Four is a lucky number for the Utah Symphony
Four turned out to be fab for the Utah Symphony on Friday.
In music director Thierry Fischer’s fourth appearance of the season, the orchestra turned in lively performances of Antonio Vivaldi’s "The Four Seasons" and Carl Nielsen’s lesser-known, but no less engaging, Symphony No. 2, "The Four Temperaments." An announcement at the concert’s midpoint added another number to the equation: $5 million, a gift from the George S. and Dolores Doré Eccles Foundation that will kick off a $20 million fundraising campaign. Utah Symphony | Utah Opera board chairwoman Pat Richards made the announcement, which earned Eccles Foundation representatives a standing ovation from the near-sellout crowd in Abravanel Hall and from the musicians onstage.
Utah SymphonyMusic of Vivaldi and Nielsen
With » Conductor Thierry Fischer and violinist Nicola Benedetti
Where » Abravanel Hall, 123 W. South Temple, Salt Lake City
When » Reviewed Friday; repeats Saturday at 8 p.m.
Running time » About two hours, including intermission
Tickets » $34 to $74 at utahsymphony.org
Learn more » Fischer will chat about the music with Nielsen scholar Mogens Mogensen and Utah Symphony artistic-planning VP Toby Tolokan onstage at 7 p.m.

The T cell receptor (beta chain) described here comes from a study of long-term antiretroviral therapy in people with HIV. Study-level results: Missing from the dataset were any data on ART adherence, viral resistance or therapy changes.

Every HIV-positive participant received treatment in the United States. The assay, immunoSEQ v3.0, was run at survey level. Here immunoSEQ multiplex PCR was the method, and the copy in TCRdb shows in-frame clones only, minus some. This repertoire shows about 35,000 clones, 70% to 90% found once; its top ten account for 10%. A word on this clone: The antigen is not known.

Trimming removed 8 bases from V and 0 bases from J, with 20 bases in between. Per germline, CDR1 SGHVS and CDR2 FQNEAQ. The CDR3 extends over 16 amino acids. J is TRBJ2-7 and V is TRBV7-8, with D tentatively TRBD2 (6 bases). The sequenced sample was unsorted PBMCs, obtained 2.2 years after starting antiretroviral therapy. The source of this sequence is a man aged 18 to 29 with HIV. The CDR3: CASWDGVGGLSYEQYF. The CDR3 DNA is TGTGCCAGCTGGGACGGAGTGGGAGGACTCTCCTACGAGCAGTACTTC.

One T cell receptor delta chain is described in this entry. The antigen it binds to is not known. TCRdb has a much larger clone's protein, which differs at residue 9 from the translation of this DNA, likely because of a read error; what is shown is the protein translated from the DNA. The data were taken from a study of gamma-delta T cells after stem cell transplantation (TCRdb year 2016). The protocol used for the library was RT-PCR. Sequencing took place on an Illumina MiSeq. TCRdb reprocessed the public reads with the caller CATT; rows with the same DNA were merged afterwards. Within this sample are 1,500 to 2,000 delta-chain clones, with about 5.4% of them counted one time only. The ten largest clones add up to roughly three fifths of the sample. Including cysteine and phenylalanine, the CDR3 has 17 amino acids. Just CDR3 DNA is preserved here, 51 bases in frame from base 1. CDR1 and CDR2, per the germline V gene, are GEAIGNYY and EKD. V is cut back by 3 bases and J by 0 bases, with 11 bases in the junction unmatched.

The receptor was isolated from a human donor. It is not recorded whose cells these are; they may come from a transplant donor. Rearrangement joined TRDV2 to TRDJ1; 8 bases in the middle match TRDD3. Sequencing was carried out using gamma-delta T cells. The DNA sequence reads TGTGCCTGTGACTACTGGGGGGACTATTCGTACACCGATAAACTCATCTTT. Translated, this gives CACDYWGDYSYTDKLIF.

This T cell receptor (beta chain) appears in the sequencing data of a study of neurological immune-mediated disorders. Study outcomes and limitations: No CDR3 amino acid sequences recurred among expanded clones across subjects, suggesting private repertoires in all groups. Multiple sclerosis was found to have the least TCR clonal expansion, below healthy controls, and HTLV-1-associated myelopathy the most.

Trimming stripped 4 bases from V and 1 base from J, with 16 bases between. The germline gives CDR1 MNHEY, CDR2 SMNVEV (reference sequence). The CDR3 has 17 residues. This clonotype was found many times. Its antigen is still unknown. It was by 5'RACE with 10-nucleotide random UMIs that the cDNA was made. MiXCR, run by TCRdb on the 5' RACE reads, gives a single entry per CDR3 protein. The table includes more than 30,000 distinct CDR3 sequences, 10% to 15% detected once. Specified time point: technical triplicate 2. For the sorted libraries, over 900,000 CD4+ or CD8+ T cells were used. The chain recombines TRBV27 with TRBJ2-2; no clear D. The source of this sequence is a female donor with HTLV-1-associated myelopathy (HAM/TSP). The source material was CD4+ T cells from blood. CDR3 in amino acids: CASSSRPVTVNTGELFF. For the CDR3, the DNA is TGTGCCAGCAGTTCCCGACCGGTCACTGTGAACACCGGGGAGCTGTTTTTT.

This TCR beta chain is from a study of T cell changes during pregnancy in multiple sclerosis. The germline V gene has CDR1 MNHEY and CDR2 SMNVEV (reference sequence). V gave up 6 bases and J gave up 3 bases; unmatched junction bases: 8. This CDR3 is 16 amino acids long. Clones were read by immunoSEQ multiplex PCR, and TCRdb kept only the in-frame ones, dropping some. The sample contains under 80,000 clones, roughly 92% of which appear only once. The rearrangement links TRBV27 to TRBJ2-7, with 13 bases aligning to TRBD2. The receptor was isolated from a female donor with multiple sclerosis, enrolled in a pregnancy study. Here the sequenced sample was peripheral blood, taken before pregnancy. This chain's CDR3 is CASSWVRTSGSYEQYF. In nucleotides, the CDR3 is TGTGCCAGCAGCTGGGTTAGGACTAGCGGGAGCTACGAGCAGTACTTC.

Friday’s performance gave the audience something else to cheer about. With the young Scottish violinist Nicola Benedetti as soloist, the orchestra’s string players and harpsichordist Jason Hardink gave an invigorating performance of "The Four Seasons." The musicians brought freshness, fun and even a sense of spontaneity to this familiar set of concertos. It was easy to picture swarming gnats, driving summer rain and swirling snow — not because we’ve been conditioned by countless performances, but because of the engaging presentation of these performers. In one especially enchanting sequence, violinists Kathryn Eberle and Claude Halter joined Benedetti in portraying a chorus of cheerful birds.
Like the four concertos that make up "The Four Seasons," each movement of Nielsen’s "Four Temperaments" has an unmistakable character — though Nielsen’s more nuanced approach suggests that most personalities represent a mixture of temperaments. The "choleric" movement fairly burst from the stage with its high-voltage sweep; "phlegmatic" was less forceful, though equally determined; "melancholic," the movement that Fischer believes to be closest to the composer’s own temperament, pulled the audience into its mood of deep introspection; and "sanguine" was jolly and roguish, quickly shrugging off a brief pause for reflection near the end.
The next two weeks will bring two more symphonies from this intriguing composer.